I am happy to help you and accompany you on the journey.
The safety guard on the nail clipper will not keep you from hitting the dog's quick.
The safety guard on the clipper might sell better with the slogan suggesting you won't hit the quick that way, but the fact is you need to learn the layers of the nail to be safe. Plus adding some common sense to the equation, you really need to see which layer you are working on between the jaws of the clipper. When the guard is in the way, it is blocking your vision, you have no idea which layers you are cutting. It's exactly as if someone put a cutting board between a surgeon and its patient in the OR and expect the surgeon to cut "the right spot".
The only thing the safety guard does and is a pro is to stop you from chopping the whole toenail off by the base. But, there are many other ways to prevent that happening, so why not actually see what we are doing instead of gambling with dog nails based on a false promise?
Using the quick stop finder clippers and nail grinders will not keep you from making your dog's nail bleed.
The quick finder nail clippers are a blockbuster idea for sellers, combined with unreliable engineering. There, I said it. They are incredibly unreliable and I cringe just by the thought of using it. While it sounds like a sweet promise to our worried souls, I've seen it fail in so many hands. Good intentions and the sad fact that they did not want to learn minimal nail anatomy to keep pets safe resulted in painful little toenails and upset puppies. (Point taken, there are not many trustworthy and logical methods out there to trim nails that you can trust.) The shortcut to nail care has a high price. And your dog will be the one to be taxed the most, unless you find a trustworthy source and learn, practice before actually trimming.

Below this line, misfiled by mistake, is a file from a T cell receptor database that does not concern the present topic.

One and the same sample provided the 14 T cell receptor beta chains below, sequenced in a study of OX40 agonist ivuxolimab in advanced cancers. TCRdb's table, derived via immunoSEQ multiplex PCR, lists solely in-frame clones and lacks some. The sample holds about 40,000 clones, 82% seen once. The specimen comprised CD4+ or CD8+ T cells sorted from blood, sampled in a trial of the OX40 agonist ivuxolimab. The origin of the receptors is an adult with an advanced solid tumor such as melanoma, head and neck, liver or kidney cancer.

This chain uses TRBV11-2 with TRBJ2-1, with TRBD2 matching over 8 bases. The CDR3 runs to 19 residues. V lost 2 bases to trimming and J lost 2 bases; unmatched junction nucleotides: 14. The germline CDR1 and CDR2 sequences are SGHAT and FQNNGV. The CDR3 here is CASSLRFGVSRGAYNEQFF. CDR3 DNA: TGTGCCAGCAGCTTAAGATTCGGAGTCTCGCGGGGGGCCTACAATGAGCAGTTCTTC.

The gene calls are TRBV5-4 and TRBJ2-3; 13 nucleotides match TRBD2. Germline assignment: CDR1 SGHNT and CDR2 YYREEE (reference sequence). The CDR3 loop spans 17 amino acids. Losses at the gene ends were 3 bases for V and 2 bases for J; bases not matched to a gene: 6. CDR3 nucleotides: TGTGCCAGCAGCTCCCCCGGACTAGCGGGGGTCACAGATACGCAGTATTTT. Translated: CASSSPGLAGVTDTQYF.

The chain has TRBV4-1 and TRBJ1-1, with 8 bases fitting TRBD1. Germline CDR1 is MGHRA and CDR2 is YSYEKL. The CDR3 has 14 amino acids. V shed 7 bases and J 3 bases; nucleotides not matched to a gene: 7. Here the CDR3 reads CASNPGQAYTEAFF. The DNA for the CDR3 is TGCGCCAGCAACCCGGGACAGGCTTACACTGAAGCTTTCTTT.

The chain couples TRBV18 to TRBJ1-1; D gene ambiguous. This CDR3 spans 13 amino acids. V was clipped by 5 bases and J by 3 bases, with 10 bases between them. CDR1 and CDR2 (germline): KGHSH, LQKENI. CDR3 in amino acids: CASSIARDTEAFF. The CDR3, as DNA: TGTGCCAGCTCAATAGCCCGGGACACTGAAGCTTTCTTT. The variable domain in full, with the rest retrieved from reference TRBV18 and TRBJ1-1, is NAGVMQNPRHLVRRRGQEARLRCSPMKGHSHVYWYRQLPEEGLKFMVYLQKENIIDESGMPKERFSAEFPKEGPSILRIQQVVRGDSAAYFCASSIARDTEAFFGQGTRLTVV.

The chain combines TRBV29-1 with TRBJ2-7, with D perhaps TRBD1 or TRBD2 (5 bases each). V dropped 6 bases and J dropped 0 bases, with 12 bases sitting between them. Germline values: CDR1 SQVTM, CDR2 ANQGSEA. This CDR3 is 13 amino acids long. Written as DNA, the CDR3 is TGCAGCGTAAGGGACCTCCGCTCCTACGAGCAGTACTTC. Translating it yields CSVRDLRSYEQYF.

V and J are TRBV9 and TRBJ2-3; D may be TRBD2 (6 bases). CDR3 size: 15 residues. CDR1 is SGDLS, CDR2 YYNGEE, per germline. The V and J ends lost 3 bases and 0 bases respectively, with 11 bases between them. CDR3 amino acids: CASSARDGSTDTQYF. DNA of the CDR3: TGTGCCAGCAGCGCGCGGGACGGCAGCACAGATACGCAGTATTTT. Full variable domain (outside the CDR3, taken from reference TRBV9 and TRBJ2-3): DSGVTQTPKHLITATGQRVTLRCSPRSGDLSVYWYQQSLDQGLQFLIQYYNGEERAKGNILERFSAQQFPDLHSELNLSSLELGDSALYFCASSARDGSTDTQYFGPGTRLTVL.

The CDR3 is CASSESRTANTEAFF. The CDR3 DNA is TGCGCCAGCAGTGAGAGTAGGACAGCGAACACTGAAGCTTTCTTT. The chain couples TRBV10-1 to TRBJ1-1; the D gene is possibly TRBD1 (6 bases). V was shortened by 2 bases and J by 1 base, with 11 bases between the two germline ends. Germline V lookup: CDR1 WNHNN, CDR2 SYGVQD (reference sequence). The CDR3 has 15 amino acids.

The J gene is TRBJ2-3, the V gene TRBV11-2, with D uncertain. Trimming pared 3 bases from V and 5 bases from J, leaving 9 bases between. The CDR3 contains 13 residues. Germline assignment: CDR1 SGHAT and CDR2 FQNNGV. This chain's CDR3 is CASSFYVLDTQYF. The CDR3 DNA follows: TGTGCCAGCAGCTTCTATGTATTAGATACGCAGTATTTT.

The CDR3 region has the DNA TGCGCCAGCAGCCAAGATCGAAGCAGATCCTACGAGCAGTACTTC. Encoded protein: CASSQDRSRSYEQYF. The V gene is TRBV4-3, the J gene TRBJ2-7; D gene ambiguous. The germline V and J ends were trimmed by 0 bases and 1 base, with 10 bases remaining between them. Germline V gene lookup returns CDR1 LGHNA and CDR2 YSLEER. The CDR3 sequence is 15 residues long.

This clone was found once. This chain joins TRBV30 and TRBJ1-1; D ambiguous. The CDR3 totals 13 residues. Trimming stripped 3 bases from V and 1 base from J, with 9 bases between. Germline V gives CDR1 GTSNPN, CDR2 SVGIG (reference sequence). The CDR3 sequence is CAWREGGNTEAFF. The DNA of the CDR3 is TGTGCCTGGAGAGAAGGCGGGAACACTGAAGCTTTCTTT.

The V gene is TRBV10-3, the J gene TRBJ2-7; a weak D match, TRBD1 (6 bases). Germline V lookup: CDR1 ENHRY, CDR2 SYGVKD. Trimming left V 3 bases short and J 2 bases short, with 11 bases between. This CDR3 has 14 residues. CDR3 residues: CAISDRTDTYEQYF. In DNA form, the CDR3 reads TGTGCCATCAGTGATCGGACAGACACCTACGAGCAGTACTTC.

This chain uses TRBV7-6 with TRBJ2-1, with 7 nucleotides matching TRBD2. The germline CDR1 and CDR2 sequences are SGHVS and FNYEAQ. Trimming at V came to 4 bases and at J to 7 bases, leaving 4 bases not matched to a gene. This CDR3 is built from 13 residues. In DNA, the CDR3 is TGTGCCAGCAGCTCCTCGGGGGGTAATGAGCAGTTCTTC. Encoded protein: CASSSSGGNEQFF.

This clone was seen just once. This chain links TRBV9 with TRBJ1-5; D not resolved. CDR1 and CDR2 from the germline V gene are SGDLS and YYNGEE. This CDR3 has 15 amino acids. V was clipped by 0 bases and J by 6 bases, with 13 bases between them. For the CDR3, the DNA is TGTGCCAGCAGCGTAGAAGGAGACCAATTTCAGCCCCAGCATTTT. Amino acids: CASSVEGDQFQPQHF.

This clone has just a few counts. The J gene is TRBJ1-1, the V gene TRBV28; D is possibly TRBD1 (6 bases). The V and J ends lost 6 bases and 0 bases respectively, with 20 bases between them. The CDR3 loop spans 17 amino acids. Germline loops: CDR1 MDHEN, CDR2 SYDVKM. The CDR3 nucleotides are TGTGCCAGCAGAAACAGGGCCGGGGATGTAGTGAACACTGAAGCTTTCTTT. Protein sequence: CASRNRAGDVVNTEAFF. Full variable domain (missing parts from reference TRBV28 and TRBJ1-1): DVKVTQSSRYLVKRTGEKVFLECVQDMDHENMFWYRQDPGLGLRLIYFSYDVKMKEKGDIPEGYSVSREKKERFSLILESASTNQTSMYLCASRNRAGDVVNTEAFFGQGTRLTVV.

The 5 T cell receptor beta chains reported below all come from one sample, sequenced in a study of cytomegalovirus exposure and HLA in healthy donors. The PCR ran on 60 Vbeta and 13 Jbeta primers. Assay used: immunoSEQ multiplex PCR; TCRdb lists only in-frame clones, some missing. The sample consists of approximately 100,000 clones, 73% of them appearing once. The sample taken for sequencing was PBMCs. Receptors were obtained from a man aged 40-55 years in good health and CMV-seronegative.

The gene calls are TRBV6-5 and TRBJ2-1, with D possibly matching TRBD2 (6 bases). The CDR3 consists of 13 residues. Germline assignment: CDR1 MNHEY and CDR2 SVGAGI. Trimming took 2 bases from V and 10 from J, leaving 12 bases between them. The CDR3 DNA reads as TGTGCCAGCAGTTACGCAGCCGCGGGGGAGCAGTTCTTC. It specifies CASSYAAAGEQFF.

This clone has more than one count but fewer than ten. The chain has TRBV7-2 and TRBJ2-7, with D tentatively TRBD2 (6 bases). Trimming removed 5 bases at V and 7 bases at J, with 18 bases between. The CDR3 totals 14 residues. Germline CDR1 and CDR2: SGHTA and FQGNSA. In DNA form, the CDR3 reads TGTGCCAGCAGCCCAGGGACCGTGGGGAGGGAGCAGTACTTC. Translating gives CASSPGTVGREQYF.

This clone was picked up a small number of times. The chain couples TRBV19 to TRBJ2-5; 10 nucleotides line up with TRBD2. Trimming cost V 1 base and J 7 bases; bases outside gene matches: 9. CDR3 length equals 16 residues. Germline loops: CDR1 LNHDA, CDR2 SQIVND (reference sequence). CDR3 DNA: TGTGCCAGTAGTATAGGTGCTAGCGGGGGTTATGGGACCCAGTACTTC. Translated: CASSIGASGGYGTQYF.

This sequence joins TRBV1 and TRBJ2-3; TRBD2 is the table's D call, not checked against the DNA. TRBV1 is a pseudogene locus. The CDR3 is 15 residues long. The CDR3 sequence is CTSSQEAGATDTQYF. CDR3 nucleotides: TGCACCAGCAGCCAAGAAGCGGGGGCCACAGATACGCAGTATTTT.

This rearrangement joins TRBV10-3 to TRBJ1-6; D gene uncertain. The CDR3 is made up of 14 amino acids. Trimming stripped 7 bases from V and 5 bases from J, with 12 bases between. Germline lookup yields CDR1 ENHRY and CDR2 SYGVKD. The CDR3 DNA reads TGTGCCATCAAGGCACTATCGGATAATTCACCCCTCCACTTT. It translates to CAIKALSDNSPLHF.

Trimming the nails need to be followed up with filing them.
Trimming the nails (without following up with filing) is neither safe nor recommended. After trimming, nail filing is a must to avoid scratches on the dog’s skin, cornea, or on us. Notice the sharp edges on the left image below. Those will definitely draw blood with one jump, let it be your thigh or your kid's face. Also a ticket to the vet for scratched cornea, weeks of medication, and hands-on care for your dog.